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Untouched Kinnaur: Rusklang village Of Ropa valley

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Untouched & Unexplored Kinnaur

Kinnaur in northeast Himachal, surrounded by Tibet in the east, is the least explored and the second least populous district, after Lahaul & Spiti, in Himachal Pradesh, India. The old Hindustan-Tibet road, the ancient Silk Route, passes through Kinnaur along the banks of Sutlej River. Kinnaur Kailash is a peak (6500 meters) in Kinnaur, considered the abode of Lord Shiva, and sacred to Hindus & Buddhists. The Kinnaur Kailash Parikrama trek is one of the toughest in the Himachal Himalayas.

Ropa stream of Kinnaur
Ropa stream. A right bank tributary of Satluj river
Rushkalang, Giabong and Sunnam villages of Ropa valley of Kinnaur
Rushkalang, Giabong and Sunnam villages of Ropa valley. Giabong village is located at lower elevation by the Ropa stream.
Kinnaur ethnic jewellery
Hand woven shawl & hand-made jewellery
Fruits laden Apple tree in Ropa valley of Kinnaur
Apple orchard in Ropa valley

Rusklang village of Ropa valley, Kinnaur 

Most of Kinnaur is inaccessible mountainous area cut-off from the rest of the world. The valleys of Sutlej, Bispa, Spiti rivers and their tributaries are some of the most gorgeous ones I’ve seen! Ropa valley near Puh/ Pooh is famous for shawl-weavers, apple orchards, and the finest metal artisans.

Kinnaur is the most tribal part of Himachal, and the people, called Kinners, have lived in isolation since thousands of years and have a strong culture, heritage & religious beliefs. They mostly follow Hinduism or Buddhism and speak a dialect of the Tibeto-Burman family known as Kinnauri and wear distinct green caps.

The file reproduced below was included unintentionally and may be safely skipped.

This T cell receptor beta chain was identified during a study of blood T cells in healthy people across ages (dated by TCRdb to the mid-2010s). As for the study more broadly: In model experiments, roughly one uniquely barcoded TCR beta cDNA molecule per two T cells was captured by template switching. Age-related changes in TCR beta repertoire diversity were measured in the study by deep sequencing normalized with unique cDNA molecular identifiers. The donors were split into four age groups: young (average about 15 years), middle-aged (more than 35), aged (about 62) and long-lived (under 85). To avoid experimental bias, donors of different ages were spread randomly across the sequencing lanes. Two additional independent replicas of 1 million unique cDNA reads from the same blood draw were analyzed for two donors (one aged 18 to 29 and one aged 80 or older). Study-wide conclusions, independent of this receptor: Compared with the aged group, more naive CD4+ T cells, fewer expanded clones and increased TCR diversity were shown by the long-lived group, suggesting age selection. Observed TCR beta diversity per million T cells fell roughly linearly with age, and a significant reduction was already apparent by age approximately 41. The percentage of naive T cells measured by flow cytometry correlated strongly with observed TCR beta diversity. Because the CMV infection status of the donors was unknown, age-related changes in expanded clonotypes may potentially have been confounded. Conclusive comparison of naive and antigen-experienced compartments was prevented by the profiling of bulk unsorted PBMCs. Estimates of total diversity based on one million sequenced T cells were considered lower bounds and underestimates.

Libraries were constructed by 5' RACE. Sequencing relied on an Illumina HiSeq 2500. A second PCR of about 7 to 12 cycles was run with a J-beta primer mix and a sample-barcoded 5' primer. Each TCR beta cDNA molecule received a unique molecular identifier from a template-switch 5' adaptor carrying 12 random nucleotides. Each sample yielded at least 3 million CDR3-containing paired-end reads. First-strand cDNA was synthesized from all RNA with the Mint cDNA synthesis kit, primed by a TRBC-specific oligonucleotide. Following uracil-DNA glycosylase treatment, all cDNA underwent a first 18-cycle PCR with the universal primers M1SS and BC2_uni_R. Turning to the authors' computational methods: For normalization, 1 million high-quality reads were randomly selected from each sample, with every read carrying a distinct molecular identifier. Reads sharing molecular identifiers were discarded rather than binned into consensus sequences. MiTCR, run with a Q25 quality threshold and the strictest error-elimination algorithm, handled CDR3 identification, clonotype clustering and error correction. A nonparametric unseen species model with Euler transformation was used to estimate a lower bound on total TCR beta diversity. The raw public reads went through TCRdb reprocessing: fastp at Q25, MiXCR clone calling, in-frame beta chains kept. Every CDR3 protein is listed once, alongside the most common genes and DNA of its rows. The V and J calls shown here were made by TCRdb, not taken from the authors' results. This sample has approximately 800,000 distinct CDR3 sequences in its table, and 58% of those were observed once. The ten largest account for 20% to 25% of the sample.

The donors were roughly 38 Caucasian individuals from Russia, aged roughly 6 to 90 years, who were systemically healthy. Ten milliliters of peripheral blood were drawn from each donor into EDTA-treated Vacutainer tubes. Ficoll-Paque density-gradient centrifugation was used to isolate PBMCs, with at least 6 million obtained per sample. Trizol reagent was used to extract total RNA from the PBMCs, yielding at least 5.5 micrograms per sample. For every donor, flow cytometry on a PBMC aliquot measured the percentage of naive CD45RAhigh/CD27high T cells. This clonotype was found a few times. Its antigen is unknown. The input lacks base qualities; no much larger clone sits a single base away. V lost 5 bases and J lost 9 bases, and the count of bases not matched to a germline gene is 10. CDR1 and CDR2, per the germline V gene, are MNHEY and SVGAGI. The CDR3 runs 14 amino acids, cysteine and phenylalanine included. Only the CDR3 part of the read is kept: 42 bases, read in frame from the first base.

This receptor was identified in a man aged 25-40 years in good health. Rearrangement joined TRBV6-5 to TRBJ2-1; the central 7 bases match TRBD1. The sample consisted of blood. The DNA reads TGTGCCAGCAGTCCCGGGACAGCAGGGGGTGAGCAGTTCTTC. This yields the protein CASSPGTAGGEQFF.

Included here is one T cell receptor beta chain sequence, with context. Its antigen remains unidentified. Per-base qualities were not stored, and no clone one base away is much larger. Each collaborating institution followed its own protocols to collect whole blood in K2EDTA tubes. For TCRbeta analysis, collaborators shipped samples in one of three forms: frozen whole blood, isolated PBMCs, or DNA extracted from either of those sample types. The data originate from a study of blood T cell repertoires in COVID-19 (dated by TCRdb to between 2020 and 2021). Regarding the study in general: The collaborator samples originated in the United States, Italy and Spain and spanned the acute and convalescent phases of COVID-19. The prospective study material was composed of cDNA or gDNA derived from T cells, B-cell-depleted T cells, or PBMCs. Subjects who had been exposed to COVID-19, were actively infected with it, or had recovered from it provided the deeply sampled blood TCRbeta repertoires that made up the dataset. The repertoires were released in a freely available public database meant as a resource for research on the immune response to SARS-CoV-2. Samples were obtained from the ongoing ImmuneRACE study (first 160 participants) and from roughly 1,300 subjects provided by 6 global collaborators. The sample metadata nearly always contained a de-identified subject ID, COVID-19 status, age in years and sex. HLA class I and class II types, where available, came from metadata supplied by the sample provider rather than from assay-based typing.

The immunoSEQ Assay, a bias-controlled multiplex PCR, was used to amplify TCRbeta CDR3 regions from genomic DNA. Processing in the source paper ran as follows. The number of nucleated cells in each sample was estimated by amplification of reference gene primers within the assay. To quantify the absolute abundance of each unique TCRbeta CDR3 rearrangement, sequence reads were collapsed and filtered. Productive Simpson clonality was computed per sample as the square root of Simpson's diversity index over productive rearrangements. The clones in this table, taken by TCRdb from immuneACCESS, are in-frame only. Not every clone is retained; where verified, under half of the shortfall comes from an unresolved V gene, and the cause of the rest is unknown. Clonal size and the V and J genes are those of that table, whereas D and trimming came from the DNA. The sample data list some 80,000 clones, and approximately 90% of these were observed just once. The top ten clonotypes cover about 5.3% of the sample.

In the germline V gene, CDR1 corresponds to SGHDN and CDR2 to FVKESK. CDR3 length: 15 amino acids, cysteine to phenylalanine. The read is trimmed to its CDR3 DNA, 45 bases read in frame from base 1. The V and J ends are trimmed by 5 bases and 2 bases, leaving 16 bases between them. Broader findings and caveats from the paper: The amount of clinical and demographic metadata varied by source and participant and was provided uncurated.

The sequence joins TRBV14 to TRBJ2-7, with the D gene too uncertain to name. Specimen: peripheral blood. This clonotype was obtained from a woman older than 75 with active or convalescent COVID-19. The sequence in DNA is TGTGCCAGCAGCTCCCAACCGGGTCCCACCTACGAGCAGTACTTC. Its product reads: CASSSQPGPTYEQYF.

Old ladies of Ropa valley
Old ladies of Ropa valley, Kinnaur
Portrait of Kinnauri Lady
Portrait of Rushkalang village lady

On the banks of Ropa river is the tiny beautiful village of Rusklang. Houses, streets and almost everything made of wood and stone, apple orchards and a bunch of warm & friendly people 🙂

Streets of Rushkalang village
Village entrance

How To Wear Kinnauri Ethnic Dress: A first timers guide 😅

Walking around in the village we met a family who invited us over for tea and generously served walnuts & almonds from their crop. They even brought out the traditional Kinnauri costume they wear during festivals, for us to see! Excited to see such exotic hand-made textiles and jewelry, we asked if one of them would dress up for us, and they obliged with much more! They dressed up one of us and we all had a good laugh 🙂

Traditional Kinnauri attire & jewellery
Traditional Kinnauri attire & jewellery
Wearing traditional Kinnauri dress & Kinnaur topi(hat)
Wearing Thepang, the famed Kinnauri topi(hat), native to Kinnaur region
Wearing traditional Kinnauri dress
Wearing dhoru, the traditional Kinnauri dress
Traditional attire of Kinnauri ladies
Wearing traditional Kinnauri dress
Wearing Dohru – A Kinnauri ethnic dress

A Kinnauri traditional dress is a handwoven woolen shawl with a bright colored border, wrapped around the body with pleats at the back. A hand-stitched green jacket worn over it with the green cap and finished with traditional hand-made intricate gold and silver jewelry.

Sharing a light moment with ladies of Rushkalang
Having a chat with Kinnauri ladies
Having a chat with the village ladies
Old lady from Rushkalang village of kinnaur

Rusklang was my first experience of a village in Kinnaur. And the untouched natural scenic beauty & the heartwarming experience with the people made it a memorable one!

Dry fruits of Kinnaur
My first Kinnauri experience at Rusklang – A blog by Ritu Saini

By raachotrekkers

Seeker of the Himalaya

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